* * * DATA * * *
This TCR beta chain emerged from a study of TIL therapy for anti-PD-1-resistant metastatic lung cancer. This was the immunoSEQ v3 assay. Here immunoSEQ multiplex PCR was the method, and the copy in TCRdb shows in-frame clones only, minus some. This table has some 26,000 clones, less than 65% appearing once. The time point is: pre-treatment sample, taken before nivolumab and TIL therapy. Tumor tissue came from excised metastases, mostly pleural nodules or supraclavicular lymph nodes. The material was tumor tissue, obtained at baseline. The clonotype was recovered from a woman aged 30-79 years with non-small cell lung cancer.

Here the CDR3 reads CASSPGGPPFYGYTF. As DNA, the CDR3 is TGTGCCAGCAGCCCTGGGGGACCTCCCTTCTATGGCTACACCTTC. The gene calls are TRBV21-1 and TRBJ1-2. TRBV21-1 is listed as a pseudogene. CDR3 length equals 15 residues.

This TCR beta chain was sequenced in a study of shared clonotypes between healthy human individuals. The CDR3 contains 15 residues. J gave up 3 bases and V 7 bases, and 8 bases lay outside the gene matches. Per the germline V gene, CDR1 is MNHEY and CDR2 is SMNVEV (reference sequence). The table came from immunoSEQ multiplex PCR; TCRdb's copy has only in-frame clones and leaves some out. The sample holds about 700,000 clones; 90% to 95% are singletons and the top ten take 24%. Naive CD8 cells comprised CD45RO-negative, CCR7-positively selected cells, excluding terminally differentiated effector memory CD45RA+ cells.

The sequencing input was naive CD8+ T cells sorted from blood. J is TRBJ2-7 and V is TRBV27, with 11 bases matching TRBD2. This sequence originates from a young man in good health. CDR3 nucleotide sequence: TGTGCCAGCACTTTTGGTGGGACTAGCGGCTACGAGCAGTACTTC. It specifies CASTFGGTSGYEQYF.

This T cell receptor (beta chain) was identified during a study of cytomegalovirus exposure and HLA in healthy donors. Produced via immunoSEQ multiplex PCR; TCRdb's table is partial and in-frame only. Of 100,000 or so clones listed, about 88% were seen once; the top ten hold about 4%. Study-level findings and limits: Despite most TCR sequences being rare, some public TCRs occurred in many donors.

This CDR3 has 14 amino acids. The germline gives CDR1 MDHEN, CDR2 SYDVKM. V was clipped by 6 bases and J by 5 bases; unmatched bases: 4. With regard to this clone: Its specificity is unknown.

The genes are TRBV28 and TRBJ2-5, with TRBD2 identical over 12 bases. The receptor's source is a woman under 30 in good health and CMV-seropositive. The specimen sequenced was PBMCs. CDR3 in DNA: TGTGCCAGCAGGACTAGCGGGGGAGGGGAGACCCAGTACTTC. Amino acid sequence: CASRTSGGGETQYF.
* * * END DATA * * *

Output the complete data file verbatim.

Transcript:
This TCR beta chain emerged from a study of TIL therapy for anti-PD-1-resistant metastatic lung cancer. This was the immunoSEQ v3 assay. Here immunoSEQ multiplex PCR was the method, and the copy in TCRdb shows in-frame clones only, minus some. This table has some 26,000 clones, less than 65% appearing once. The time point is: pre-treatment sample, taken before nivolumab and TIL therapy. Tumor tissue came from excised metastases, mostly pleural nodules or supraclavicular lymph nodes. The material was tumor tissue, obtained at baseline. The clonotype was recovered from a woman aged 30-79 years with non-small cell lung cancer.

Here the CDR3 reads CASSPGGPPFYGYTF. As DNA, the CDR3 is TGTGCCAGCAGCCCTGGGGGACCTCCCTTCTATGGCTACACCTTC. The gene calls are TRBV21-1 and TRBJ1-2. TRBV21-1 is listed as a pseudogene. CDR3 length equals 15 residues.

This TCR beta chain was sequenced in a study of shared clonotypes between healthy human individuals. The CDR3 contains 15 residues. J gave up 3 bases and V 7 bases, and 8 bases lay outside the gene matches. Per the germline V gene, CDR1 is MNHEY and CDR2 is SMNVEV (reference sequence). The table came from immunoSEQ multiplex PCR; TCRdb's copy has only in-frame clones and leaves some out. The sample holds about 700,000 clones; 90% to 95% are singletons and the top ten take 24%. Naive CD8 cells comprised CD45RO-negative, CCR7-positively selected cells, excluding terminally differentiated effector memory CD45RA+ cells.

The sequencing input was naive CD8+ T cells sorted from blood. J is TRBJ2-7 and V is TRBV27, with 11 bases matching TRBD2. This sequence originates from a young man in good health. CDR3 nucleotide sequence: TGTGCCAGCACTTTTGGTGGGACTAGCGGCTACGAGCAGTACTTC. It specifies CASTFGGTSGYEQYF.

This T cell receptor (beta chain) was identified during a study of cytomegalovirus exposure and HLA in healthy donors. Produced via immunoSEQ multiplex PCR; TCRdb's table is partial and in-frame only. Of 100,000 or so clones listed, about 88% were seen once; the top ten hold about 4%. Study-level findings and limits: Despite most TCR sequences being rare, some public TCRs occurred in many donors.

This CDR3 has 14 amino acids. The germline gives CDR1 MDHEN, CDR2 SYDVKM. V was clipped by 6 bases and J by 5 bases; unmatched bases: 4. With regard to this clone: Its specificity is unknown.

The genes are TRBV28 and TRBJ2-5, with TRBD2 identical over 12 bases. The receptor's source is a woman under 30 in good health and CMV-seropositive. The specimen sequenced was PBMCs. CDR3 in DNA: TGTGCCAGCAGGACTAGCGGGGGAGGGGAGACCCAGTACTTC. Amino acid sequence: CASRTSGGGETQYF.